Baseball, Sports, WVU Sports

Another quick exit: Kansas State eliminates WVU from Big 12 tournament

MORGANTOWN — A glimmer of hope was quickly followed by disaster Wednesday, and the WVU baseball team continued to play its same old tune in the Big 12 tournament since it was moved to Globe Life Field in Arlington, Texas.

Kansas State — a team the Mountaineers took 2 of 3 games from just two weeks ago — scored seven runs in the fourth inning and eliminated WVU with an 8-4 victory.


The Mountaineers (33-22) were sent packing back to Morgantown after going 0-2 in the Big 12 tournament for a third-consecutive season, which covers the time the tournament was moved from Oklahoma City to the home of the Texas Rangers.

WVU has been outscored 36-19 in those six defeats.

This season, or so it was thought, would be different. The Mountaineers had spent an entire regular season slugging its way past Big 12 competition, setting a school record for home runs along the way.

WVU, which was the No. 4 seed after winning 19 league games during the regular season, also entered the tournament with a healthy lineup after hitters J.J. Wetherholt and Logan Sauve had missed considerable amounts of time with injuries.

Kansas State (32-23) simply didn’t care about any of that.

Wildcats’ starter Owen Boerema, a left-handed graduate student, didn’t care much either, especially after he survived a first inning that saw WVU open the game with three runs.

That was the glimmer of hope that WVU would suddenly turn its fortunes around.

Wetherholt and Sauve both had singles and Reed Chumley was hit by a pitch to load the bases.

Brody Kresser scored two with a single and Sam White drove in a third run with a sacrifice fly.

Three innings later, those hopes were snuffed out.

At the very least, the disappointment could be softened if K-State simply came out and began to smash the ball around the park, but that’s not exactly what happened.

WVU used four pitchers to finally get out of the inning. Those four pitchers combined for six walks — two with the bases loaded — and a wild pitch that scored another run.

Kansas State needed only four hits — three singles and a double from Brady Day — to get those seven runs.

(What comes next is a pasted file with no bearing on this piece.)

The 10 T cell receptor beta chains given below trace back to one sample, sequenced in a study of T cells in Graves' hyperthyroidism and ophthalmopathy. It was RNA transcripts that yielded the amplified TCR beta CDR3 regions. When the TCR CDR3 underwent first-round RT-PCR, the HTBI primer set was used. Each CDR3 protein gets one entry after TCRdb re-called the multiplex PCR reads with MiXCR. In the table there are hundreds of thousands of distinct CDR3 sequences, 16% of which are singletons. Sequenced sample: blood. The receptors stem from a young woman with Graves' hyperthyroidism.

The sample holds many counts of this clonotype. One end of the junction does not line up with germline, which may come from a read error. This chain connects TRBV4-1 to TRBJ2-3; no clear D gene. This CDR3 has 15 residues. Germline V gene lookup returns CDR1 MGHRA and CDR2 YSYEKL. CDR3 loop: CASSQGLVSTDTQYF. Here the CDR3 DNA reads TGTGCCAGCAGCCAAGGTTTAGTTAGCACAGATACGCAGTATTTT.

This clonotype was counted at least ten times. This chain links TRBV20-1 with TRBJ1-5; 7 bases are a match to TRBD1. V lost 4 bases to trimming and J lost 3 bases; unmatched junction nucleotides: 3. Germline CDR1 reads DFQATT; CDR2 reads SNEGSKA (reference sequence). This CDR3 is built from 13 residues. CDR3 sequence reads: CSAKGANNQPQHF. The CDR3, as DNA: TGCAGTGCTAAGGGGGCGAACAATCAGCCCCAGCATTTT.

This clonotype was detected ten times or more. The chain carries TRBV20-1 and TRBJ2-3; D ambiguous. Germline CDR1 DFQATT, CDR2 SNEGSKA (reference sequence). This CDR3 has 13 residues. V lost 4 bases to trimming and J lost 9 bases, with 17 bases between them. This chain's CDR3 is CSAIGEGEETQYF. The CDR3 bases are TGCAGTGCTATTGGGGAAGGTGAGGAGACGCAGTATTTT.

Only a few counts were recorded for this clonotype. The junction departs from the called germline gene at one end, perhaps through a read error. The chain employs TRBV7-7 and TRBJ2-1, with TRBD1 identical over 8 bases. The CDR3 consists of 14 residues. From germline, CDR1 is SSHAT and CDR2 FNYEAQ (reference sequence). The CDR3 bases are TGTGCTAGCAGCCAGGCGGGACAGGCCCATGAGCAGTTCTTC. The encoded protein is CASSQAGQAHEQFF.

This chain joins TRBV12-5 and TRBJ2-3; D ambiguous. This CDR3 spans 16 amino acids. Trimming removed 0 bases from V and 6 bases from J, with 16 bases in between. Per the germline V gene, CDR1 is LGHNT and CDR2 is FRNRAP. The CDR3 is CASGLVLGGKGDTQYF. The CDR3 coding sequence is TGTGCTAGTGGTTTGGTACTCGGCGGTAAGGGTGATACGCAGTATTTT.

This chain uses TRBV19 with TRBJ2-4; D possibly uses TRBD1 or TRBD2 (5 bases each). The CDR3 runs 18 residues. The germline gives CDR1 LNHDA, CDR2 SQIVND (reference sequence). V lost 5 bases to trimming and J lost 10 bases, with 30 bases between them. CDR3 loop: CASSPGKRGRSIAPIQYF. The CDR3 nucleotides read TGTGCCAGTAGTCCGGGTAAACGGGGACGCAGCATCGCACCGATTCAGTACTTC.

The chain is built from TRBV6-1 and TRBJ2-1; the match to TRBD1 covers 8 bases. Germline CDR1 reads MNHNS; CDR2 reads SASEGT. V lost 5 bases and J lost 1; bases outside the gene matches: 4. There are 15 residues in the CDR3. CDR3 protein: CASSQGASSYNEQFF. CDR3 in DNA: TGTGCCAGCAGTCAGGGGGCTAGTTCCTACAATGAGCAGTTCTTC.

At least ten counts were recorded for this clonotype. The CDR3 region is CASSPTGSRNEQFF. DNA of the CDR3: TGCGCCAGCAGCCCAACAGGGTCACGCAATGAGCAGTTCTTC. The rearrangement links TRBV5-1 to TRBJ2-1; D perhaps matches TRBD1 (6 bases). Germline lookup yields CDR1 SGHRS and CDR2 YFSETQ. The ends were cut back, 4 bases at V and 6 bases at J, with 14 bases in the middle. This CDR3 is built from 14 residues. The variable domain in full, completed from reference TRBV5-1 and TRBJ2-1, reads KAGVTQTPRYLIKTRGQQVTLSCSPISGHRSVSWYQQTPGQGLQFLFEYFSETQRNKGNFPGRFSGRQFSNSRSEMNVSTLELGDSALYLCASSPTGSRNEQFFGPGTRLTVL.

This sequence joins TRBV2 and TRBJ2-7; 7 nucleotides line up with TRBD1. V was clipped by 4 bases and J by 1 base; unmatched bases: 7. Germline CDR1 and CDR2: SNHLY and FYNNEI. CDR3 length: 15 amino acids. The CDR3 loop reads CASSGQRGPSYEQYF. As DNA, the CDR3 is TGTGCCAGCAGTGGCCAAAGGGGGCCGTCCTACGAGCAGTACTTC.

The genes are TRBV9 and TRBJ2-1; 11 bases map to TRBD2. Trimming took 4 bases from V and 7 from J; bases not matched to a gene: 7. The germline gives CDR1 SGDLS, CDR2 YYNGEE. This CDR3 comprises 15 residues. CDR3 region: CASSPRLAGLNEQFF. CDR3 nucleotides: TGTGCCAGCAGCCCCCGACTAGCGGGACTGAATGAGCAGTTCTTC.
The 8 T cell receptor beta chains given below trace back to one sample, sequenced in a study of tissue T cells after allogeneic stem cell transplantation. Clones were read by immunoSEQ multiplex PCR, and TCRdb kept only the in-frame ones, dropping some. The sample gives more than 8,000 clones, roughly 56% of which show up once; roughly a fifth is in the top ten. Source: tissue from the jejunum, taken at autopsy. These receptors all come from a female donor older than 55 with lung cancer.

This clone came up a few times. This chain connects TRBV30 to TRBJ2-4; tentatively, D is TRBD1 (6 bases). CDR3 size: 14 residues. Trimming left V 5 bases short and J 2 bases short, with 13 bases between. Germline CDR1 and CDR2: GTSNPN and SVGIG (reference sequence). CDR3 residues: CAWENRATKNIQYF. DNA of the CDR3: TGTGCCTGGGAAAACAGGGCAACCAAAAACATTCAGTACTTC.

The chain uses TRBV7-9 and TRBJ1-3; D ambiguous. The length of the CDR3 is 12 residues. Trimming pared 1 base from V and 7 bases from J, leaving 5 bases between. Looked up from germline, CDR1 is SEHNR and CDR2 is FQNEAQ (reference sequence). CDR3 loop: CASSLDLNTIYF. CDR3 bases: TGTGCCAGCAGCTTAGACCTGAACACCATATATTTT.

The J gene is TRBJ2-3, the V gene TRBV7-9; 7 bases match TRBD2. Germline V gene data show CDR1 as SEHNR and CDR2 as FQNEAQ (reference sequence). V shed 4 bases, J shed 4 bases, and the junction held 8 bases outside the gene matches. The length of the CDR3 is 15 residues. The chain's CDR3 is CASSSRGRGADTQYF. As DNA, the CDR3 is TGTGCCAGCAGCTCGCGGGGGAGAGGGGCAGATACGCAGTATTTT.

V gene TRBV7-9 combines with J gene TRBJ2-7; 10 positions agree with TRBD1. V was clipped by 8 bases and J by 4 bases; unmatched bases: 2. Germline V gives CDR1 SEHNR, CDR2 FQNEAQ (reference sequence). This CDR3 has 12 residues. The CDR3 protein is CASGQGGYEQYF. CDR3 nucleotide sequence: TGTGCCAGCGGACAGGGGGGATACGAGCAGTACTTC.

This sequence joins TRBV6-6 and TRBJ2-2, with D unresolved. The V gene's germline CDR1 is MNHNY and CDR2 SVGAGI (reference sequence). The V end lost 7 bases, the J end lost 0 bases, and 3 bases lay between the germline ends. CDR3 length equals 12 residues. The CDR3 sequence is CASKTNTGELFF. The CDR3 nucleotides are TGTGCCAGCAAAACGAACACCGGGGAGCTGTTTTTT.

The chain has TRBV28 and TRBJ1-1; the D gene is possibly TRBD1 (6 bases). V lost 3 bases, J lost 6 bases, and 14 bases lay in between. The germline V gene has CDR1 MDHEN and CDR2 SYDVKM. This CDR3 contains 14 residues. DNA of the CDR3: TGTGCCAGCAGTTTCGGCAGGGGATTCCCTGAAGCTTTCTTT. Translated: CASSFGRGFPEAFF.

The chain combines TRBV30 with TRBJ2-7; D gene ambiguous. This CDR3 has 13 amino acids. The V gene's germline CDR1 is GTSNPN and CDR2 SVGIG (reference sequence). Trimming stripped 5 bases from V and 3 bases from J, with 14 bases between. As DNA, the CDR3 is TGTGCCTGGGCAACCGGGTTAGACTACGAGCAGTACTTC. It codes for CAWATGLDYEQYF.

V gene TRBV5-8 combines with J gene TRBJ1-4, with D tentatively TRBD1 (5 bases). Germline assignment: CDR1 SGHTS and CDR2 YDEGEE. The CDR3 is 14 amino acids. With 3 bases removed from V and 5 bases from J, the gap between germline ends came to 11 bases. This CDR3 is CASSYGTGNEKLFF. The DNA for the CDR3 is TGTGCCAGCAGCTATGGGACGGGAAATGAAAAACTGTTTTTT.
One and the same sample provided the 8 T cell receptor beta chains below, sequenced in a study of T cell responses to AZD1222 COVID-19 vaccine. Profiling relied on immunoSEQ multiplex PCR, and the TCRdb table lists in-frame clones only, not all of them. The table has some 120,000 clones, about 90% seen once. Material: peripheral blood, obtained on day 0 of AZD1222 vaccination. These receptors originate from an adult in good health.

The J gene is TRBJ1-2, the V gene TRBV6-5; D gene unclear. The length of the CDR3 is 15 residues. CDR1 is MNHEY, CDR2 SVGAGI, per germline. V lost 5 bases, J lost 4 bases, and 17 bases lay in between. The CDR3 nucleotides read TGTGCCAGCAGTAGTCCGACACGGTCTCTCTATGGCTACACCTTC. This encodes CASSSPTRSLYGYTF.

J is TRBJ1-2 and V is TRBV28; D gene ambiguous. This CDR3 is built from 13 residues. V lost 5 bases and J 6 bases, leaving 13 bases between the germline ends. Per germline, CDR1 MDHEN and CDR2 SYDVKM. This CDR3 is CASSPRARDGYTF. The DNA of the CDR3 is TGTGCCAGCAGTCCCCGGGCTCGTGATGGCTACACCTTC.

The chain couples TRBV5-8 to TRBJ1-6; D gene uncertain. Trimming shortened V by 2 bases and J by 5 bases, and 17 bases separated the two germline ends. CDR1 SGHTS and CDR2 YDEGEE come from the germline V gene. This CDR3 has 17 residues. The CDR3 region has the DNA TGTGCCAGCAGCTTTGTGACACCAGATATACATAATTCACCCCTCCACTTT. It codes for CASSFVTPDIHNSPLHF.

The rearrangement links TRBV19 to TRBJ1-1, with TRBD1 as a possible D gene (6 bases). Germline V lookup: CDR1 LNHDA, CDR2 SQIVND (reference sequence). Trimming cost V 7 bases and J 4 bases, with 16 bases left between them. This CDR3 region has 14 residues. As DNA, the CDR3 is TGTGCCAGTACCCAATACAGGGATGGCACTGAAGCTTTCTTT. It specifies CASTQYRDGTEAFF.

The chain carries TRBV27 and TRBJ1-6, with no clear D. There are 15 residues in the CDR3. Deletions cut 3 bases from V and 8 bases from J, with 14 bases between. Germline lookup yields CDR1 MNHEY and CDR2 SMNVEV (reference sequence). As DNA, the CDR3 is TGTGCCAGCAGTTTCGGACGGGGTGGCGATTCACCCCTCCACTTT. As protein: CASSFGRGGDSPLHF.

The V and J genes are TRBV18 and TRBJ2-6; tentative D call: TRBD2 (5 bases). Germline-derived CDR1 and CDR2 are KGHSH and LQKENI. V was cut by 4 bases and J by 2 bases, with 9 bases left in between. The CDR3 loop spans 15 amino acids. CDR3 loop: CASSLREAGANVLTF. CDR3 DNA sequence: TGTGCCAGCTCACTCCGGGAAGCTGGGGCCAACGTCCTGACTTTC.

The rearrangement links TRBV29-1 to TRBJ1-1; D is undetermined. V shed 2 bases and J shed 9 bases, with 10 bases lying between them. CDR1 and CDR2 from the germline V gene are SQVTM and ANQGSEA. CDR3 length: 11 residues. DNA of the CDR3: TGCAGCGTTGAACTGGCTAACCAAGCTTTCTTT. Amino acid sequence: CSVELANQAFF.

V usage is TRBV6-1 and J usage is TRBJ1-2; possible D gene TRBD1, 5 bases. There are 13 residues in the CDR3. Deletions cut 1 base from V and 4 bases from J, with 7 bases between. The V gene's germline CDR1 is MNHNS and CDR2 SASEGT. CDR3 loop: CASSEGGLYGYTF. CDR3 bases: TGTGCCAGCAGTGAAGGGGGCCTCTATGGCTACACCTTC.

“I thought we actually hit the ball better throughout the course of the game than they did,” WVU head coach Randy Mazey said. “We hit a lot of balls in the middle of the game really hard, but they were caught. They hit all their hard-hit balls in one inning.”

And that was all that was needed, as Boerema was dominant after the first inning. He pitched a complete game, allowed four runs on seven hits and struck out 10.

Meanwhile, six different WVU pitchers combined to walk 11, while giving up seven hits.

It all led to another promising WVU regular season once again fizzling out in Arlington.

This one came with Mazey electing not to pitch his best pitcher, Derek Clark.

The all-Big 12 first-team starter was held out Wednesday, which would have been four days of rest after pitching last Friday against TCU.

“If I didn’t feel confident that we were going to be playing next weekend (NCAA tournament), you would have saw Derek Clark today,” Mazey said. “It’s a pretty good feeling that you still have next weekend to play.”

Once upon a time, the Mountaineers were a tough out in the Big 12 tournament when it was previously played in Oklahoma City.

Since moving to Globe Life Field, it’s become a different story for Mazey, who will retire at the end of this season, and the Mountaineers.

WVU struck out a combined 23 times in its two losses against TCU and K-State in the tournament, while getting just 10 hits.

Against TCU, “We obviously had three hits, and you’re not going to win many games doing that,” WVU second baseman Brodie Kresser said. “It was better today, but they weren’t really dropping for us.”

Kansas State advances to a second elimination game at 10 a.m. Thursday, against the loser of the Oklahoma-TCU game.

WVU returns to Morgantown awaiting its fate for the NCAA tournament during Monday’s selection show, which begins at noon on ESPN2.

Projections still have WVU playing in the NCAA tournament, but another poor showing in the Big 12 tourney could knock WVU down to a No. 3 seed or still as a No. 2 seed, but now in a regional hosted by one of the top-ranked teams in the country.

It would be WVU’s 15th appearance in the NCAA tournament, and its first time playing in consecutive NCAAs since playing in four in a row from 1961-64.

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